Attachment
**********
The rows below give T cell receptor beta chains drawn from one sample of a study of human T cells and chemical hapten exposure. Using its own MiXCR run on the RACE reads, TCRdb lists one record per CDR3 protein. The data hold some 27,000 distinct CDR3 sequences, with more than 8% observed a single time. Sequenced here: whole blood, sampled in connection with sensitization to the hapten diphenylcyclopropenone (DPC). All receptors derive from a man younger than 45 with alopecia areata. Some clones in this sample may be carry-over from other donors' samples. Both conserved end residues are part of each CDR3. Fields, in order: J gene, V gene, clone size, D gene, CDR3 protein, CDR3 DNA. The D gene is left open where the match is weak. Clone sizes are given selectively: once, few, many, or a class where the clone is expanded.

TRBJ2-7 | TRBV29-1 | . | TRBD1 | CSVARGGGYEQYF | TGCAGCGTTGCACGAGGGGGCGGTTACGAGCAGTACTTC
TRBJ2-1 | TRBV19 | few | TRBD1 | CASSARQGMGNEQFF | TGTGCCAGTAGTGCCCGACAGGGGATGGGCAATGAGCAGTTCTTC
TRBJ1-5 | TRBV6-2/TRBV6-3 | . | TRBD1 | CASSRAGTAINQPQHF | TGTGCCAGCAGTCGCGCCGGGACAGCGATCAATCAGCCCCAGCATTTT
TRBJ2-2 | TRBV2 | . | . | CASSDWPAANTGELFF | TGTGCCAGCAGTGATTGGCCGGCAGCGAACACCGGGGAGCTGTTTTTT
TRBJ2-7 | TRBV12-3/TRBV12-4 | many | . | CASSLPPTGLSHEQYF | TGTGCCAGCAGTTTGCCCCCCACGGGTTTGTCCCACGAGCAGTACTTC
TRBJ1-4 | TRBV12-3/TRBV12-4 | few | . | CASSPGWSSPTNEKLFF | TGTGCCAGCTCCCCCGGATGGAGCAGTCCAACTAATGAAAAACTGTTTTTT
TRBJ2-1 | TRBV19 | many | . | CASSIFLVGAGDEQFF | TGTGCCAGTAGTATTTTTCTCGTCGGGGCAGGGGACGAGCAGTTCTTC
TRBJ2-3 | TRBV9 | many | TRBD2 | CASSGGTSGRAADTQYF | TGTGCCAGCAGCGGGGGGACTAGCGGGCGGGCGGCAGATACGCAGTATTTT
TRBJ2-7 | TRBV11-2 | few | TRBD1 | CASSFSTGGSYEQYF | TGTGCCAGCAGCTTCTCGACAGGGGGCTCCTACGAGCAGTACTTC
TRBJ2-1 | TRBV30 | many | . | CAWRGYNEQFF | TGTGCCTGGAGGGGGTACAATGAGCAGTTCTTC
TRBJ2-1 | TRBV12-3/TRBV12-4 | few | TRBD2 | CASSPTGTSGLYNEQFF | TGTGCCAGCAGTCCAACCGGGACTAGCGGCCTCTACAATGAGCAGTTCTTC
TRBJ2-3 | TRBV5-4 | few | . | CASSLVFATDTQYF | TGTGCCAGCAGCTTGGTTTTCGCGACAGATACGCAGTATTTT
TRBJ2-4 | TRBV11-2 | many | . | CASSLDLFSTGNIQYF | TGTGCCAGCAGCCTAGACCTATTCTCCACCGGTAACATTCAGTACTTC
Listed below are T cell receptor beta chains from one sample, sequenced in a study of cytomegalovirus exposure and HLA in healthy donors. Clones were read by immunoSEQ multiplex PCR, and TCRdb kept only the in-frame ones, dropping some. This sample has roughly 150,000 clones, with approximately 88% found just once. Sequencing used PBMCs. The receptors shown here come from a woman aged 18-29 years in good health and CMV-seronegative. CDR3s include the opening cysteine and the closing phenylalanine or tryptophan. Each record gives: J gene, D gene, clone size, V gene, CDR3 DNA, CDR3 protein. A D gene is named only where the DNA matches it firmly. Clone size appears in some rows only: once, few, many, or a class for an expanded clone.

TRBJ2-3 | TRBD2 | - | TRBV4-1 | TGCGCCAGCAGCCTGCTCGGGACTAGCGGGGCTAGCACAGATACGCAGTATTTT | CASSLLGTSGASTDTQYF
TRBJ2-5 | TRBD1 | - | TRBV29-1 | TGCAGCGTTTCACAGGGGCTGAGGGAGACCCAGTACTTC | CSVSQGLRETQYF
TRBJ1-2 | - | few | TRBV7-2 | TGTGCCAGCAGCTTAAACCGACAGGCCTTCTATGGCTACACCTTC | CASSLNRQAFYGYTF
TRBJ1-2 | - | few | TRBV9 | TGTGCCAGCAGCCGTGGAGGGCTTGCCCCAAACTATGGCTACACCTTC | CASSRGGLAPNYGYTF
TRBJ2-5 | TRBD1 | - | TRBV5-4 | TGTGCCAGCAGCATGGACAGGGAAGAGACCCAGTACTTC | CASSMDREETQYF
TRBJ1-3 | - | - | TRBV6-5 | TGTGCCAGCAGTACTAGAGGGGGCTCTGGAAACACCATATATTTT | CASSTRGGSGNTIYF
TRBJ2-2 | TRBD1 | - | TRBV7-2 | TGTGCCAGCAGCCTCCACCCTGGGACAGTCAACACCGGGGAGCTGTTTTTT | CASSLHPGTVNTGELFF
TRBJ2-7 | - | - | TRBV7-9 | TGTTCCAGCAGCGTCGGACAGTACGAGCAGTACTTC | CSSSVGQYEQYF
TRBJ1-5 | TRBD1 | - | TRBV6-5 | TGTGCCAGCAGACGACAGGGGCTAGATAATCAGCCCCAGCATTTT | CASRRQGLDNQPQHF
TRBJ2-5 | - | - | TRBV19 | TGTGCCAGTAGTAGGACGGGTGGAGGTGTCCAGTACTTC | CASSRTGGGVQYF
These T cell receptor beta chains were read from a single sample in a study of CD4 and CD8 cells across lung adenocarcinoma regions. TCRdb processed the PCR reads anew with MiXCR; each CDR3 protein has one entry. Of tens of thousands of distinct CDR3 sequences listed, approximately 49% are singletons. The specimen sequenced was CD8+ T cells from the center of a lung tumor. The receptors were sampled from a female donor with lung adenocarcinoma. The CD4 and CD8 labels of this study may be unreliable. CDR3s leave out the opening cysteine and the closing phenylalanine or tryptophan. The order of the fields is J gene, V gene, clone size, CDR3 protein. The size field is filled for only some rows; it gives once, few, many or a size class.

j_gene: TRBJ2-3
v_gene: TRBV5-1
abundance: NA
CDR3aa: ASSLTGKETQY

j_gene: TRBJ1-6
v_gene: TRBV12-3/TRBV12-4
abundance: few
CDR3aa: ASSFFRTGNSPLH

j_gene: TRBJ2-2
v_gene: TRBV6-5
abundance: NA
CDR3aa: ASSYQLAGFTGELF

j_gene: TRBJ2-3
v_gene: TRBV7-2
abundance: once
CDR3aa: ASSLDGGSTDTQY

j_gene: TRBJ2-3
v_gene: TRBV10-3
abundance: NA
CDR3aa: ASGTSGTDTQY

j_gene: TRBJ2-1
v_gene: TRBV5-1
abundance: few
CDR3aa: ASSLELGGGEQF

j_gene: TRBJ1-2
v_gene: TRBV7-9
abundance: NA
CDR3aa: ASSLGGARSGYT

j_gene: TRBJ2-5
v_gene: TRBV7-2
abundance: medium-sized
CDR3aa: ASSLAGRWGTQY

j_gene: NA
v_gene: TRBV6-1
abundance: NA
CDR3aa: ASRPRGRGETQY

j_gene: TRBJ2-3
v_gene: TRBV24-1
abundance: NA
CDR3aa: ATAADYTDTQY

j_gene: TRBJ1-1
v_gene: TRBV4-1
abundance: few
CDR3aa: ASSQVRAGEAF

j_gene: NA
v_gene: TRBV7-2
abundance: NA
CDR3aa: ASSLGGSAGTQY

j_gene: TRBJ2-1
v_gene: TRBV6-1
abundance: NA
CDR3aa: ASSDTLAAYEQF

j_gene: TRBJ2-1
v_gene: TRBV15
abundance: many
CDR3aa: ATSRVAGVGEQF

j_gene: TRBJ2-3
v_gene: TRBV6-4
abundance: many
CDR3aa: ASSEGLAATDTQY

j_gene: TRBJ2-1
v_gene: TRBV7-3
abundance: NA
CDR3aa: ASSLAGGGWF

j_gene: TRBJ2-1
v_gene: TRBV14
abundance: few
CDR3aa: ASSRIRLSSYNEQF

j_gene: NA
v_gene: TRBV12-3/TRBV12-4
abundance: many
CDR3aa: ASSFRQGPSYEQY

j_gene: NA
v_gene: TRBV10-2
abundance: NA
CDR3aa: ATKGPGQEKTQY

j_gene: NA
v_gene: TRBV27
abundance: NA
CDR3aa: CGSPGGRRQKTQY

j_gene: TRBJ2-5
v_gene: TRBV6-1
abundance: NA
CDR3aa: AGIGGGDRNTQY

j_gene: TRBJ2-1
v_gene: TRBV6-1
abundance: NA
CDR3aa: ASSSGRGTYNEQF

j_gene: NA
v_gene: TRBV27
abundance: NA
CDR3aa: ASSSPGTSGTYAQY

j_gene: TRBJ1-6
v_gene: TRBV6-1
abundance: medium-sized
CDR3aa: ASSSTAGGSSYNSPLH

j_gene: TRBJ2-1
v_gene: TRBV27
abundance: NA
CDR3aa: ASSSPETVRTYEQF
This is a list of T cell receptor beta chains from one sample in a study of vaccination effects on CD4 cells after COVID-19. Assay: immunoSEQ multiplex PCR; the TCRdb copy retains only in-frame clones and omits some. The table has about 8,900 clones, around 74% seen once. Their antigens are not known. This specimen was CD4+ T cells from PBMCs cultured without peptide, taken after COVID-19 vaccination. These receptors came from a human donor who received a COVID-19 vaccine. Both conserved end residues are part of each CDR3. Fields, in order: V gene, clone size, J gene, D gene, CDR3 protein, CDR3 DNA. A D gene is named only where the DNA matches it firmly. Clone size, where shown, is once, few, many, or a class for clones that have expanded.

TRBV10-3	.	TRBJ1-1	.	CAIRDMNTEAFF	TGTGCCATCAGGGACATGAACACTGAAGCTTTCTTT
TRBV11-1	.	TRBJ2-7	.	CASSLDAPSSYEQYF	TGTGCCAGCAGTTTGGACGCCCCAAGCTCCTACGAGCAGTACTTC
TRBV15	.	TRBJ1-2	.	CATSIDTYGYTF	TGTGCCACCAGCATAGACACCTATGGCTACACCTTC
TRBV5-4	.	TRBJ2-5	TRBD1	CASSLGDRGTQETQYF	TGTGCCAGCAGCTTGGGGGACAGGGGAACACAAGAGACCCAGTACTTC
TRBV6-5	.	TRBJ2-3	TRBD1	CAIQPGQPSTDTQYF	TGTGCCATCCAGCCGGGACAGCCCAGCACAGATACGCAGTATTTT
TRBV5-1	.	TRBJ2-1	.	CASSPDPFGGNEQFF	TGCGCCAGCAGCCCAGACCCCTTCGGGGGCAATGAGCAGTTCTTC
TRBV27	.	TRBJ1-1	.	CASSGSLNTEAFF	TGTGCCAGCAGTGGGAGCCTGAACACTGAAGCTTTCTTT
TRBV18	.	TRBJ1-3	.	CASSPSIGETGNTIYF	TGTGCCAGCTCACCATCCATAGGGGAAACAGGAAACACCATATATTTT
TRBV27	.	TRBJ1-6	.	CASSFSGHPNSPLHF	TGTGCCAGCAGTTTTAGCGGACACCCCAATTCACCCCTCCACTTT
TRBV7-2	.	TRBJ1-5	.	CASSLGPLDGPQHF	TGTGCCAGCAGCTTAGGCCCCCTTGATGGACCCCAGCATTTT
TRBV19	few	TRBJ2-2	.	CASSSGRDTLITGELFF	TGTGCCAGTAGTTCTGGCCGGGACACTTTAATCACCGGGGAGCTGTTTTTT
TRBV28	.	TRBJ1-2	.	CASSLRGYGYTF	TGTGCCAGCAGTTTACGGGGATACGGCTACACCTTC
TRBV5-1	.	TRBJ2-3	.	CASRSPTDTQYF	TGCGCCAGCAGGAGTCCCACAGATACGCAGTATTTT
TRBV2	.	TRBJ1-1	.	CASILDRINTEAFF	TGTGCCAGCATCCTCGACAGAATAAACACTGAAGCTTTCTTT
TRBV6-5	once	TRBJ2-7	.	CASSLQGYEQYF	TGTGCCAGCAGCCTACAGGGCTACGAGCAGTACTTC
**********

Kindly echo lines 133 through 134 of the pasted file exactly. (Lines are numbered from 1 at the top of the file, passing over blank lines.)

TRBV5-1	.	TRBJ2-1	.	CASSPDPFGGNEQFF	TGCGCCAGCAGCCCAGACCCCTTCGGGGGCAATGAGCAGTTCTTC
TRBV27	.	TRBJ1-1	.	CASSGSLNTEAFF	TGTGCCAGCAGTGGGAGCCTGAACACTGAAGCTTTCTTT